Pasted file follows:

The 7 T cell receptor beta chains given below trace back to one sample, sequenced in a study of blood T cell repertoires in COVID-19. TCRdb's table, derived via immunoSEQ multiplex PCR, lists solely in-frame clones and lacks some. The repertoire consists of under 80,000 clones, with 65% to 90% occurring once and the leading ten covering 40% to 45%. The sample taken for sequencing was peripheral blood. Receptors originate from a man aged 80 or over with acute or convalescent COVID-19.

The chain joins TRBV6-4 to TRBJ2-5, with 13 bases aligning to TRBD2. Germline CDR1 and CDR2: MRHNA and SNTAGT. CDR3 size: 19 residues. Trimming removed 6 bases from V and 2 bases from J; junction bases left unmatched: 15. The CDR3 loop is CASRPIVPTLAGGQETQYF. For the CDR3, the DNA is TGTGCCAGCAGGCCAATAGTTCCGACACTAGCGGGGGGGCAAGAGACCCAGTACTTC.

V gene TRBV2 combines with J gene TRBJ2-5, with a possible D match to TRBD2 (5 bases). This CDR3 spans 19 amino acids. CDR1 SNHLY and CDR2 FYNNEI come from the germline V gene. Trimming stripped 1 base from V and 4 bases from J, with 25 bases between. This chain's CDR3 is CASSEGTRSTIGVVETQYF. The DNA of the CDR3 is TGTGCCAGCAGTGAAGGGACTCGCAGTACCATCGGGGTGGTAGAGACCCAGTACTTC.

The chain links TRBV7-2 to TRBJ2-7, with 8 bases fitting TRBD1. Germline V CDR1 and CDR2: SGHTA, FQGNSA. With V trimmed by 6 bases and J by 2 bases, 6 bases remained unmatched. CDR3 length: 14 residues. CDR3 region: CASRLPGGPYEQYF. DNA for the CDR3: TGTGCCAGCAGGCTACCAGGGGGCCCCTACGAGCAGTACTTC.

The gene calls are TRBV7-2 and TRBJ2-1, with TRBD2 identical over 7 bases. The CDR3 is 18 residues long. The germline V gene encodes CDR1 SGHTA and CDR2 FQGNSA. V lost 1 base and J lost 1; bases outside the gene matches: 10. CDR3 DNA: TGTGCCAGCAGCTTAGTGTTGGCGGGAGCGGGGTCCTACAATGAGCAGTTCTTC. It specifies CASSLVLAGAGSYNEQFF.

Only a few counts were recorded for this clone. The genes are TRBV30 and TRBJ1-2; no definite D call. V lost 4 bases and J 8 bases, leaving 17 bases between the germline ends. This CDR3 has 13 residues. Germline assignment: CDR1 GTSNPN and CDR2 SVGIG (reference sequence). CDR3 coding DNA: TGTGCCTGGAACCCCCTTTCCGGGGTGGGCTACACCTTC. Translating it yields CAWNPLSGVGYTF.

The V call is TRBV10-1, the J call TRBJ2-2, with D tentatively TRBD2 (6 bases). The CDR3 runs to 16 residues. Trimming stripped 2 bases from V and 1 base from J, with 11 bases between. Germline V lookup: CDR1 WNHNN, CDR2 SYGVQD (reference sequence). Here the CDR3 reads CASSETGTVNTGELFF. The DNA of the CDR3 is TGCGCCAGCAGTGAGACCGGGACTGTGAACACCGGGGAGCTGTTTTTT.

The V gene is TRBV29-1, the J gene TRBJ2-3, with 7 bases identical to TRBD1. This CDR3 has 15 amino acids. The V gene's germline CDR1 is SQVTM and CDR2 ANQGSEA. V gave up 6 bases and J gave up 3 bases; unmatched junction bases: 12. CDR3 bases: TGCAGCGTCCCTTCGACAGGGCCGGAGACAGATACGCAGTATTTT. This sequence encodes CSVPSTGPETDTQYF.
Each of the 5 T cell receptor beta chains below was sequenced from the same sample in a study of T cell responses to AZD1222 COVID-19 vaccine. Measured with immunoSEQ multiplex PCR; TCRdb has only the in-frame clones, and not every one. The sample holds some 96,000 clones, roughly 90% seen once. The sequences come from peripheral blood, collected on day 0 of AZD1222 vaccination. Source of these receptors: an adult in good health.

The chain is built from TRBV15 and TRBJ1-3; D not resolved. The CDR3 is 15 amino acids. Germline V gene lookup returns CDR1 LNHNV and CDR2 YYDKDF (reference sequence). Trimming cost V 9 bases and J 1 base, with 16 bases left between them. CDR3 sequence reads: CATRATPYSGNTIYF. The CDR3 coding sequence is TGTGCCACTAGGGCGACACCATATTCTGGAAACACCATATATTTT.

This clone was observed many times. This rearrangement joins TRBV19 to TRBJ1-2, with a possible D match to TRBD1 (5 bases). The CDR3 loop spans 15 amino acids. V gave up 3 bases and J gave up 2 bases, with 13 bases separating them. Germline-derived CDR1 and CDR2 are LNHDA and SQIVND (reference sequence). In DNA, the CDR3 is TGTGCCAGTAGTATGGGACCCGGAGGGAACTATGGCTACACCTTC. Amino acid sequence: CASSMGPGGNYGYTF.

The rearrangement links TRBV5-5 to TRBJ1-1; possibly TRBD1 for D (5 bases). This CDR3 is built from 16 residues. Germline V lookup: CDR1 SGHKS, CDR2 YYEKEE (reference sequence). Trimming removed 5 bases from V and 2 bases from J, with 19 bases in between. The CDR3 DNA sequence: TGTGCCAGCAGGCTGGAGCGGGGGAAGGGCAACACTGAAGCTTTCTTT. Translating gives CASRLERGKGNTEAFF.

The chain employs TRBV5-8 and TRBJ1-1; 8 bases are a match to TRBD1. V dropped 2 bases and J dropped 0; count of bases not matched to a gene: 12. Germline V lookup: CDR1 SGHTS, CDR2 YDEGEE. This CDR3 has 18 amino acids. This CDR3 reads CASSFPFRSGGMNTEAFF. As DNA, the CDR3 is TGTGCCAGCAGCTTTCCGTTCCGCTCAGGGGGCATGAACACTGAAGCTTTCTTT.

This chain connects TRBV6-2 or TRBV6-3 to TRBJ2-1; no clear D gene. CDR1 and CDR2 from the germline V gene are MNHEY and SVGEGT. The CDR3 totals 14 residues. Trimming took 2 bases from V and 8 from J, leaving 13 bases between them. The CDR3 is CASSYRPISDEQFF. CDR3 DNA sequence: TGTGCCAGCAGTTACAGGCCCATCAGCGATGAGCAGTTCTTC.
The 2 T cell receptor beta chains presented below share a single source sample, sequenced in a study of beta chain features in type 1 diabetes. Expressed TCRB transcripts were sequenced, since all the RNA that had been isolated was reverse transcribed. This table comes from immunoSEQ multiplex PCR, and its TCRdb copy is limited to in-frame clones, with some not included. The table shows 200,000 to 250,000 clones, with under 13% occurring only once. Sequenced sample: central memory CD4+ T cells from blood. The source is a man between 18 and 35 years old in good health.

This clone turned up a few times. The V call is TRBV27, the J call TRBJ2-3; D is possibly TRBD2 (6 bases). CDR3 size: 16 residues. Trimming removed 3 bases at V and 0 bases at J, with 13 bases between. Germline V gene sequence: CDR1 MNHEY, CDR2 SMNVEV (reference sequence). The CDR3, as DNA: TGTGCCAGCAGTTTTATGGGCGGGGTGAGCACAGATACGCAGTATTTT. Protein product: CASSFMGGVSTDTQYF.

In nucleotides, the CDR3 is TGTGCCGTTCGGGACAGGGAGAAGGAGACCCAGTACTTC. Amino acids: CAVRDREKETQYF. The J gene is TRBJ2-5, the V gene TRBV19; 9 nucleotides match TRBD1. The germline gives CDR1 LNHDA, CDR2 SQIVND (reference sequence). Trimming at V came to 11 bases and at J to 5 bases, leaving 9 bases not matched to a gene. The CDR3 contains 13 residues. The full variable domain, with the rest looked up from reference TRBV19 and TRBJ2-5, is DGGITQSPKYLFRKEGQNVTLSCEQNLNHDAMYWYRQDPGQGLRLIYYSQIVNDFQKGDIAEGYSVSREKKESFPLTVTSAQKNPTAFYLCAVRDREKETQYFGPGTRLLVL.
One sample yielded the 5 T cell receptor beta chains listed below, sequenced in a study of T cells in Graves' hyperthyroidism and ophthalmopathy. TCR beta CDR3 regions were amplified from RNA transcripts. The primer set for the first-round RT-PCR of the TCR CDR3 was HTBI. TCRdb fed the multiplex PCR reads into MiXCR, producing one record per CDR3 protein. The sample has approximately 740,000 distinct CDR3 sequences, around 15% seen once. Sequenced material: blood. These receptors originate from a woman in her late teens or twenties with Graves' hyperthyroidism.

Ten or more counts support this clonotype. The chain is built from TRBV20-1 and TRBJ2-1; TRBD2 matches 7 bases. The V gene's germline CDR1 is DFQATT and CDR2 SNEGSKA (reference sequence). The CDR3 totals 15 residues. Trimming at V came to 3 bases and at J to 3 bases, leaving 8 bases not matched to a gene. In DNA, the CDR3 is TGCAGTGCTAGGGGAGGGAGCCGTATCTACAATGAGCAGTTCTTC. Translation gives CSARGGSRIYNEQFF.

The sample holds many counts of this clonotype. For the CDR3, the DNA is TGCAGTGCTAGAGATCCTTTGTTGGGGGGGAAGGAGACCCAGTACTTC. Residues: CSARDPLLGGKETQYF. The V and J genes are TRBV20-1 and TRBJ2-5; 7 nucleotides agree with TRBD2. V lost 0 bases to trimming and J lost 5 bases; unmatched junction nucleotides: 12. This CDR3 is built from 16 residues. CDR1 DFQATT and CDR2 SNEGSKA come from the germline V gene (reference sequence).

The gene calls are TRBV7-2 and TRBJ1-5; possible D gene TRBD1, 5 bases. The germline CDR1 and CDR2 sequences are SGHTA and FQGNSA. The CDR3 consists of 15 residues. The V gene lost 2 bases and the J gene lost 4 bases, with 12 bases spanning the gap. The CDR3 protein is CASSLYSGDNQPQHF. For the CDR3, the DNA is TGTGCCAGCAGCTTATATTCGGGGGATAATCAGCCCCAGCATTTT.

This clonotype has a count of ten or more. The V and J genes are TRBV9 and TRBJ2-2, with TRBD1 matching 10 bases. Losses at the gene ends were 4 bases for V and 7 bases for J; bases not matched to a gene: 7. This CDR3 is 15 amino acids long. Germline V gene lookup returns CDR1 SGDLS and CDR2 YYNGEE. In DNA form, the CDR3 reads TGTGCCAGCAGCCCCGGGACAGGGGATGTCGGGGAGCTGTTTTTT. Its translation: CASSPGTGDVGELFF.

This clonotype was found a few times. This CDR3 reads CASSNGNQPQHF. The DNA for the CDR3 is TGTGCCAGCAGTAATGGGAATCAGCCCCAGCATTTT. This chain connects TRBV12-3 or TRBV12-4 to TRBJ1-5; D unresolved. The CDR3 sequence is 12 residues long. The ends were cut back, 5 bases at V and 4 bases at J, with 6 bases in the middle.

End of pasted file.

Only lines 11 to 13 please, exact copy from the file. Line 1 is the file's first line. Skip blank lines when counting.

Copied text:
This clone was observed many times. This rearrangement joins TRBV19 to TRBJ1-2, with a possible D match to TRBD1 (5 bases). The CDR3 loop spans 15 amino acids. V gave up 3 bases and J gave up 2 bases, with 13 bases separating them. Germline-derived CDR1 and CDR2 are LNHDA and SQIVND (reference sequence). In DNA, the CDR3 is TGTGCCAGTAGTATGGGACCCGGAGGGAACTATGGCTACACCTTC. Amino acid sequence: CASSMGPGGNYGYTF.

The rearrangement links TRBV5-5 to TRBJ1-1; possibly TRBD1 for D (5 bases). This CDR3 is built from 16 residues. Germline V lookup: CDR1 SGHKS, CDR2 YYEKEE (reference sequence). Trimming removed 5 bases from V and 2 bases from J, with 19 bases in between. The CDR3 DNA sequence: TGTGCCAGCAGGCTGGAGCGGGGGAAGGGCAACACTGAAGCTTTCTTT. Translating gives CASRLERGKGNTEAFF.

The chain employs TRBV5-8 and TRBJ1-1; 8 bases are a match to TRBD1. V dropped 2 bases and J dropped 0; count of bases not matched to a gene: 12. Germline V lookup: CDR1 SGHTS, CDR2 YDEGEE. This CDR3 has 18 amino acids. This CDR3 reads CASSFPFRSGGMNTEAFF. As DNA, the CDR3 is TGTGCCAGCAGCTTTCCGTTCCGCTCAGGGGGCATGAACACTGAAGCTTTCTTT.